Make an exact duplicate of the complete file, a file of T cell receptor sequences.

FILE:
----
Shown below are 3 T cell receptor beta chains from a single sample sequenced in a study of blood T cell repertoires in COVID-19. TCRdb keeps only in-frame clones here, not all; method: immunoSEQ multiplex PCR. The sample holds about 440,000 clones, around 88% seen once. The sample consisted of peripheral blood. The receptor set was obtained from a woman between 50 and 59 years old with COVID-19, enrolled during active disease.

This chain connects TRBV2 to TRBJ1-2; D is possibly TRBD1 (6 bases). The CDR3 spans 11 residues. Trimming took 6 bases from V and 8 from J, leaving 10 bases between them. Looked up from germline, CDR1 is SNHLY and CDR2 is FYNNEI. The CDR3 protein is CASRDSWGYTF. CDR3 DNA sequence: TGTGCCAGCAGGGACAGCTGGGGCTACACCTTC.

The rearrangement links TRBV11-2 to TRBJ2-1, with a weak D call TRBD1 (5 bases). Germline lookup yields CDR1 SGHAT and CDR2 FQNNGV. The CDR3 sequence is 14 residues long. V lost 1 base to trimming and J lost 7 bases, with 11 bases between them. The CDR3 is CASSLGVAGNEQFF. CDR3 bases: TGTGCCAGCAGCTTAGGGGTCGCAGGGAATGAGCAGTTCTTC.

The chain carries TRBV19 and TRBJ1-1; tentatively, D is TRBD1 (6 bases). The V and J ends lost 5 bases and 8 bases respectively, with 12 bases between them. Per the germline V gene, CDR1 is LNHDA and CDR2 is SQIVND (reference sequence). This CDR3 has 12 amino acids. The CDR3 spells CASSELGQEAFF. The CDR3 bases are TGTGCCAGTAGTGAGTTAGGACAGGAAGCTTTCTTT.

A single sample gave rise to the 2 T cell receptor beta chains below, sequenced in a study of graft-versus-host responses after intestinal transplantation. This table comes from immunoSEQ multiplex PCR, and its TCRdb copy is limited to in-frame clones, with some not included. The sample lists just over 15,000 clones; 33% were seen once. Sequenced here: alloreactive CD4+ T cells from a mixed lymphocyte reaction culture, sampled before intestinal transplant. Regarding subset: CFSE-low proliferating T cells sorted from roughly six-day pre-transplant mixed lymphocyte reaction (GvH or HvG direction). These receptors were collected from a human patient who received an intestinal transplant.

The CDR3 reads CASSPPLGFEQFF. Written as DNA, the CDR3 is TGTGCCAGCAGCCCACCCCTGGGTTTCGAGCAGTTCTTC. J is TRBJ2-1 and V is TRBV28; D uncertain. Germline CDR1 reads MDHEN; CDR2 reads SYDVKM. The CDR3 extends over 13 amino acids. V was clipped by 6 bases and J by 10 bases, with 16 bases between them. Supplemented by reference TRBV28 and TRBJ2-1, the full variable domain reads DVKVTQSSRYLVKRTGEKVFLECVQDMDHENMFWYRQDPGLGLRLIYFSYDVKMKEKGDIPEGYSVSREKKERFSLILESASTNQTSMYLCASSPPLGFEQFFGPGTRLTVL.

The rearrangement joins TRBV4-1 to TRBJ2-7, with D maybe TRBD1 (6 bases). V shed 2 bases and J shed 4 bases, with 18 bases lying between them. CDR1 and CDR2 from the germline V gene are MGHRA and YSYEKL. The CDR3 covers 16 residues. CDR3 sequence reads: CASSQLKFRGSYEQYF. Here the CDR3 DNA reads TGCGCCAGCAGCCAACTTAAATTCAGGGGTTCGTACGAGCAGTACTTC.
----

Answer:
Shown below are 3 T cell receptor beta chains from a single sample sequenced in a study of blood T cell repertoires in COVID-19. TCRdb keeps only in-frame clones here, not all; method: immunoSEQ multiplex PCR. The sample holds about 440,000 clones, around 88% seen once. The sample consisted of peripheral blood. The receptor set was obtained from a woman between 50 and 59 years old with COVID-19, enrolled during active disease.

This chain connects TRBV2 to TRBJ1-2; D is possibly TRBD1 (6 bases). The CDR3 spans 11 residues. Trimming took 6 bases from V and 8 from J, leaving 10 bases between them. Looked up from germline, CDR1 is SNHLY and CDR2 is FYNNEI. The CDR3 protein is CASRDSWGYTF. CDR3 DNA sequence: TGTGCCAGCAGGGACAGCTGGGGCTACACCTTC.

The rearrangement links TRBV11-2 to TRBJ2-1, with a weak D call TRBD1 (5 bases). Germline lookup yields CDR1 SGHAT and CDR2 FQNNGV. The CDR3 sequence is 14 residues long. V lost 1 base to trimming and J lost 7 bases, with 11 bases between them. The CDR3 is CASSLGVAGNEQFF. CDR3 bases: TGTGCCAGCAGCTTAGGGGTCGCAGGGAATGAGCAGTTCTTC.

The chain carries TRBV19 and TRBJ1-1; tentatively, D is TRBD1 (6 bases). The V and J ends lost 5 bases and 8 bases respectively, with 12 bases between them. Per the germline V gene, CDR1 is LNHDA and CDR2 is SQIVND (reference sequence). This CDR3 has 12 amino acids. The CDR3 spells CASSELGQEAFF. The CDR3 bases are TGTGCCAGTAGTGAGTTAGGACAGGAAGCTTTCTTT.

A single sample gave rise to the 2 T cell receptor beta chains below, sequenced in a study of graft-versus-host responses after intestinal transplantation. This table comes from immunoSEQ multiplex PCR, and its TCRdb copy is limited to in-frame clones, with some not included. The sample lists just over 15,000 clones; 33% were seen once. Sequenced here: alloreactive CD4+ T cells from a mixed lymphocyte reaction culture, sampled before intestinal transplant. Regarding subset: CFSE-low proliferating T cells sorted from roughly six-day pre-transplant mixed lymphocyte reaction (GvH or HvG direction). These receptors were collected from a human patient who received an intestinal transplant.

The CDR3 reads CASSPPLGFEQFF. Written as DNA, the CDR3 is TGTGCCAGCAGCCCACCCCTGGGTTTCGAGCAGTTCTTC. J is TRBJ2-1 and V is TRBV28; D uncertain. Germline CDR1 reads MDHEN; CDR2 reads SYDVKM. The CDR3 extends over 13 amino acids. V was clipped by 6 bases and J by 10 bases, with 16 bases between them. Supplemented by reference TRBV28 and TRBJ2-1, the full variable domain reads DVKVTQSSRYLVKRTGEKVFLECVQDMDHENMFWYRQDPGLGLRLIYFSYDVKMKEKGDIPEGYSVSREKKERFSLILESASTNQTSMYLCASSPPLGFEQFFGPGTRLTVL.

The rearrangement joins TRBV4-1 to TRBJ2-7, with D maybe TRBD1 (6 bases). V shed 2 bases and J shed 4 bases, with 18 bases lying between them. CDR1 and CDR2 from the germline V gene are MGHRA and YSYEKL. The CDR3 covers 16 residues. CDR3 sequence reads: CASSQLKFRGSYEQYF. Here the CDR3 DNA reads TGCGCCAGCAGCCAACTTAAATTCAGGGGTTCGTACGAGCAGTACTTC.